Brad Allen
2 weeks ago - 7 minute read

Brad Allen: Why I think the Chargers will be glad to see the back of Los Angeles

It was always going to happen, wasn’t it? I bang on about not needing the points when backing underdogs and of course the Giants lose on a last-second field goal but cover the spread. Classic stuff.

Of course, the point remains that long-term the moneyline is the more profitable proposition.

I had a relatively rough NFL week, capped by losing the Redskins +7 and the Under on a meaningless fumble return for a touchdown. The bright spot was I had under 49 before the line dropped to 47.5, so got a push on that part of the bet. I guess those kinds of things add up when it comes to the final tally at the end of the season.

The Bucs tandem of Jameis Winton and Cameron Brate thwarted the Giants last Sunday.

Anyway, moving onto week five, and I think there might be some edges to be wangled from home field advantages. A lot of people simply ascribe 3 points to the home team in the NFL, while the more statistically-savvy like Massey Peabody opt for 2.5 points, which I think is a better baseline. On a side note, a recent study found that home teams in the NBA won 68% of their games in 1988, dropping to 60% for most of the 2000s, and dropping all the way down to 57% last year.

The reason, according to an ESPN article is Tinder, as players spend less time going out to nightclubs while on road trips to pick up women, and instead swipe in sobriety from their hotel room. Playing without a hangover does wonders for the performance apparently.

That rationale does not necessarily translate to the NFL, where players spend less time on the road, but it’s still fair to say more time and effort goes into mitigating the negatives of road tripping than ever before.

The Chargers move to the StubHub Center in LA has had a definite detriment to any home field advantage they had in San Diego.

And some NFL teams, in particular, have especially small home field advantages (HFA), probably due to a lack of fan noise, which means referees aren’t as likely to give those ‘homecooked’ decisions which account for a huge part of HFA. This week I want to focus on two teams with particularly poor HFAs, which I think we can use to our benefit.

The LA Chargers as you’ll all know are playing in a soccer stadium in front of 27,000 fans, the majority of which are cheering for the other team anyway.

One NFL reporter tweeted last week he had arrived in LA for the Eagles/Chargers game and the first 5 people he’d spoken to had no idea who the Chargers were playing.

As expected, the crowd was largely pro Eagle, and the Chargers lost their third straight home game. As a result, the oddsmakers are (naturally) rating them as having lost three straight home games, which simply hasn’t been the case.

As a result, there could be some real value all season in backing the Chargers on the road where they will be gifted rather than docked those 2.5 points. And New York is a good place for us to start with this theory. The Giants home field ranks 22nd in the NFL, per BIll Barnwell’s research, with an observed HFA of 2 points.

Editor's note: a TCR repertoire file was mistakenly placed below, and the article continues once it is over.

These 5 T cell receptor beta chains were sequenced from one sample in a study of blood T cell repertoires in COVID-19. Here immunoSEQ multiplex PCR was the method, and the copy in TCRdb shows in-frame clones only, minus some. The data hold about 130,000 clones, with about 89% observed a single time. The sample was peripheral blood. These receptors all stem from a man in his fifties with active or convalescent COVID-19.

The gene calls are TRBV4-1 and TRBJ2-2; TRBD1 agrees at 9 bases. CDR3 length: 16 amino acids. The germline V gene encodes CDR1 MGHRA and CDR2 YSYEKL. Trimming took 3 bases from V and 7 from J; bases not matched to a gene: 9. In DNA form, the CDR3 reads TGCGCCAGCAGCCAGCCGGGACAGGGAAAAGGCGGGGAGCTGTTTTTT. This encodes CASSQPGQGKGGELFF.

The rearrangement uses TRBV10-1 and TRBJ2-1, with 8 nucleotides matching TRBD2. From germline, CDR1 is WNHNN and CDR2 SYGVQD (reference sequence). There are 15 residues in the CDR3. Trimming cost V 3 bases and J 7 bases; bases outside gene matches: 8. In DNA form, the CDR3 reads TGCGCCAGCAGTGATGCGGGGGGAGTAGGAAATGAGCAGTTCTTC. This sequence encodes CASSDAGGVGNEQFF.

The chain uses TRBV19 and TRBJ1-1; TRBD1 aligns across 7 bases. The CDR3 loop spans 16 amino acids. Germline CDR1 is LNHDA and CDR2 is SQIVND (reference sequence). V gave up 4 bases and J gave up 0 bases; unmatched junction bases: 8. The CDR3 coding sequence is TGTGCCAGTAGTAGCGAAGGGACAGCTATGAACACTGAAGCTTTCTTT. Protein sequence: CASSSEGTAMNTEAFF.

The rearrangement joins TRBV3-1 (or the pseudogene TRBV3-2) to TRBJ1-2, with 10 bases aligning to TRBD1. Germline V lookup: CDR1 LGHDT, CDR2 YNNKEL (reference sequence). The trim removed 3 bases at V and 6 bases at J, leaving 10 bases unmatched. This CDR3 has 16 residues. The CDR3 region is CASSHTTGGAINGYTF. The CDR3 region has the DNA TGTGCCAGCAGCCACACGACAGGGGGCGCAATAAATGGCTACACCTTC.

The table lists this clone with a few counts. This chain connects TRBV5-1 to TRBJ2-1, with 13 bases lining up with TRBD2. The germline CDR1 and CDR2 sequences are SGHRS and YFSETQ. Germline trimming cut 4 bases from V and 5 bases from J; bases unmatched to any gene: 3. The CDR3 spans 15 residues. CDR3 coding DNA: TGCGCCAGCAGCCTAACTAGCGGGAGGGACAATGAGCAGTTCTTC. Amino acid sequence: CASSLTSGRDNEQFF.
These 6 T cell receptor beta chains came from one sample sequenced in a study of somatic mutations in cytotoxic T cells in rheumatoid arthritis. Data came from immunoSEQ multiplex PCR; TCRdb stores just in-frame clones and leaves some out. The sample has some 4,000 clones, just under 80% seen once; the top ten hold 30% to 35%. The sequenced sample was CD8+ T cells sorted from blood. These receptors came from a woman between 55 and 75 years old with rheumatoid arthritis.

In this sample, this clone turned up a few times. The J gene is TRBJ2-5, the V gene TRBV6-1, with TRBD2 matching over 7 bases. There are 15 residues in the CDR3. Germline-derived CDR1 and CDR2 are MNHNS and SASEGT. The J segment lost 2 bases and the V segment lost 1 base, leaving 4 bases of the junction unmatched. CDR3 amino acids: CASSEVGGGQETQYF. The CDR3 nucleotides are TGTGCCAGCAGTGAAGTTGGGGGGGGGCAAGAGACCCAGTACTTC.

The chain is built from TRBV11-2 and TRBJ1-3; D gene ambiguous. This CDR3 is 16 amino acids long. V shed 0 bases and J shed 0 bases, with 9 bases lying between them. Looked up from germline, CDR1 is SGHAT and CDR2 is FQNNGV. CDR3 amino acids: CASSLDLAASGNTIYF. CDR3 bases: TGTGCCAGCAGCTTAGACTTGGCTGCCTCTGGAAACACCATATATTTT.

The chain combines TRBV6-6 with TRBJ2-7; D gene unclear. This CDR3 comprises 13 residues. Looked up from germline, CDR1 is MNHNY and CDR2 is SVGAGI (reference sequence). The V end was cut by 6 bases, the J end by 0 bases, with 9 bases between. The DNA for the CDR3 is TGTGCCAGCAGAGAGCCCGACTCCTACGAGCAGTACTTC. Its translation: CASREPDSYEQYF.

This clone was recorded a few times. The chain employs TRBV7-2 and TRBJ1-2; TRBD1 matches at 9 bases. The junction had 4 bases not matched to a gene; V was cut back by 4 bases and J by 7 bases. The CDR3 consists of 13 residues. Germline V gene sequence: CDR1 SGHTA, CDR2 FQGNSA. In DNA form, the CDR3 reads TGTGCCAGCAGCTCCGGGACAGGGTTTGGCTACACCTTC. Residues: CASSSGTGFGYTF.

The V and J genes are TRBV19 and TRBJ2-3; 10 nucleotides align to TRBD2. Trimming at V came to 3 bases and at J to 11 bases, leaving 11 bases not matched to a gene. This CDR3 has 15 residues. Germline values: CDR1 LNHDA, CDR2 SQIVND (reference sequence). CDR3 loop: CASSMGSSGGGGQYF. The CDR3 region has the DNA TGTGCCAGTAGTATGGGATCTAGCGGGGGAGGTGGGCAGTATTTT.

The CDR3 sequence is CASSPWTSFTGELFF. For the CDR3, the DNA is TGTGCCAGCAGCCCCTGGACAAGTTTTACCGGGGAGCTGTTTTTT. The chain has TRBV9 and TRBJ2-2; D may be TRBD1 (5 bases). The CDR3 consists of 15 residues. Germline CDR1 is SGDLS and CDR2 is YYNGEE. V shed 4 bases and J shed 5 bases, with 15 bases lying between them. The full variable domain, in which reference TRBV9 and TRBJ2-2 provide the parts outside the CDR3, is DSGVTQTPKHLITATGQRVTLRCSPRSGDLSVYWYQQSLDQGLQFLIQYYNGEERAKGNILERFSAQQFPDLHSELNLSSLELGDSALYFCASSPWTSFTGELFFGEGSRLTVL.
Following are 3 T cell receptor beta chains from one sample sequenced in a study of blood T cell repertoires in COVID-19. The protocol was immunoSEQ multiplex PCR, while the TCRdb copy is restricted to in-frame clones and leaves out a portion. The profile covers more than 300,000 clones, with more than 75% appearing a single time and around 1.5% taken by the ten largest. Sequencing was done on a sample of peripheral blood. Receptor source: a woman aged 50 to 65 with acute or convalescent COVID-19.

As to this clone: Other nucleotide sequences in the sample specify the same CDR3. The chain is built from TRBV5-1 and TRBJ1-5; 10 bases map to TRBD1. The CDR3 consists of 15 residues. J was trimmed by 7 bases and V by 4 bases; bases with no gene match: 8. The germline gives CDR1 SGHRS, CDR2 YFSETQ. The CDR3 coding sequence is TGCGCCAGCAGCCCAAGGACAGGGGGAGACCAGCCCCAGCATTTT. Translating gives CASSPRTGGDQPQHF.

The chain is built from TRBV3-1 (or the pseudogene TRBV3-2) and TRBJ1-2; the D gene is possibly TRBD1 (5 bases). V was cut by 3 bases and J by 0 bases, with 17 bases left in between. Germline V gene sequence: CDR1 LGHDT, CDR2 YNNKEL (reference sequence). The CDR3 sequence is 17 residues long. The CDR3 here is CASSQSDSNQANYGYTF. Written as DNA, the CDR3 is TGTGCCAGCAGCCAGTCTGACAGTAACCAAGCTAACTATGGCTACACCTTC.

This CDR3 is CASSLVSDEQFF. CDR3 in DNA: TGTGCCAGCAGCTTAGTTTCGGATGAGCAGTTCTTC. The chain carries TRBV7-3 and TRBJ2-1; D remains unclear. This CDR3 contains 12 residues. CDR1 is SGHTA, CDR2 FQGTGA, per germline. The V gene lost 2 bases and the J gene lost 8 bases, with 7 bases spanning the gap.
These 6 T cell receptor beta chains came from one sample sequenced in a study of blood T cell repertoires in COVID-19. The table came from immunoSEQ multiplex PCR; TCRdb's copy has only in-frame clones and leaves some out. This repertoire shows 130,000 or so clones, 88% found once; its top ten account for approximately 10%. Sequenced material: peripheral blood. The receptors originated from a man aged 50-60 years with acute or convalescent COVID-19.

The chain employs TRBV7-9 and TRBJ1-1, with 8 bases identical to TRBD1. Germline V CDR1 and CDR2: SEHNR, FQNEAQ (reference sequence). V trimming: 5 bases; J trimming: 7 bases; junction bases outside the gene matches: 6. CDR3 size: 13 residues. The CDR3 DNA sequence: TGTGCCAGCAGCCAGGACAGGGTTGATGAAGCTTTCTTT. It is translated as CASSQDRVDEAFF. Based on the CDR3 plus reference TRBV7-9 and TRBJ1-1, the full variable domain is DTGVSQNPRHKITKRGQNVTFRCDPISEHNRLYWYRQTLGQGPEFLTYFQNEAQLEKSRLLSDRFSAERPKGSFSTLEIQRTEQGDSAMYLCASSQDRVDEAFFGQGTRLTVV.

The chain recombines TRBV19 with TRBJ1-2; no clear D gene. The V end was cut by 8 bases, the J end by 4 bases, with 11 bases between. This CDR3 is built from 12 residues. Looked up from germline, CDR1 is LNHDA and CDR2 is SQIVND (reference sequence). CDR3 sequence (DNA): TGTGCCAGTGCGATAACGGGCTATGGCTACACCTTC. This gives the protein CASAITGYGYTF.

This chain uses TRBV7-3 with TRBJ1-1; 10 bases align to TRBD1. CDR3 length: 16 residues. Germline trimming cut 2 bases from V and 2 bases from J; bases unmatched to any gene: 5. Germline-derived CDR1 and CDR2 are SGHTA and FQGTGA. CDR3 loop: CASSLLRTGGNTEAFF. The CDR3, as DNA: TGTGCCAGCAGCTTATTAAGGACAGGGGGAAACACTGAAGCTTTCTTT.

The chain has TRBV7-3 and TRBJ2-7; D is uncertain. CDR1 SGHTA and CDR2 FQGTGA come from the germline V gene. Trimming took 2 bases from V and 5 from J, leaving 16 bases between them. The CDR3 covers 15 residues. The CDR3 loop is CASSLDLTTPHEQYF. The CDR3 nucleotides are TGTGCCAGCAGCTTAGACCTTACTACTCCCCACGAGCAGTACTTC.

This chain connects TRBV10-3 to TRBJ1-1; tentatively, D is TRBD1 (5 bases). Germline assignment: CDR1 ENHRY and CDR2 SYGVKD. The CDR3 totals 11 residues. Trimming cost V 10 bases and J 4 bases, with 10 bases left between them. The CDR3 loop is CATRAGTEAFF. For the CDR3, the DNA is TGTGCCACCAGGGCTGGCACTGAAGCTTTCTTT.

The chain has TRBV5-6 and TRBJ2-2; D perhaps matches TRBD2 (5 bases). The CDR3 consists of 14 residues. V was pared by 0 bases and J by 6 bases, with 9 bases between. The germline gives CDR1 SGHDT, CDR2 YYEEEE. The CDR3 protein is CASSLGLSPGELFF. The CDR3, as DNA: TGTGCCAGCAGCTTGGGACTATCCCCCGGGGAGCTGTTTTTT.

That means the Giants are 1.5 points better than the Chargers based on the current handicap of 3.5. That’s not true per Football Outsiders, which has LA rated better, it’s not true per ESPN’s FPi and it’s not true in terms of yards-per-play differential.

With the way these two teams have played close games all season, the 3.5 looks to be a valuable bonus with the Chargers, and of course, take the moneyline which is around +170 as well.

Giants QB Eli Manning has not been anywhere his SuperBowl winning best this season.

My second bet this week is not necessarily supported fully by the numbers. A couple of models I look at have this pegged right around -7 so maybe a point of value, but I think this is a nightmare matchup for Arizona who refuses to stop throwing deep despite the fact they clearly can’t pass protect. They go up against the Eagles who boast the second-best adjusted sack rate in the league behind only the Von Miller-led Denver Broncos.

The Cardinals of course have to come across the country again for a 1 pm start (10 am on their body clocks) and it’s fair to say they have been entirely underwhelming this season.

Their two wins are in overtime against two of the worst team in the league, Indianapolis, and San Francisco, while their losses were by double digits to the Cowboys and the Lions. The Eagles meanwhile have found a run game to go along with Carson Wentz, averaging 173 rush yards over their last three games.

Eagles running back LeGarrette Blount (29) can expect to see the ball a lot this weekend.

And their offensive line is set up to dominate the Cardinals front who lost arguably their pass rusher Markus Golden last week, after losing Calais Campbell in the offseason.

The Eagles offensive line last week held the much ballyhooed Melvin Ingram and Joey Bosa to zero sacks, and you can expect Carson Wentz to have a lot of time to throw downfield.

Of course, the Eagles have to turn around to play on Thursday night, so it’s a relatively tricky scheduling spot, but they match up well with the Cardinals and should cruise to a comfortable win.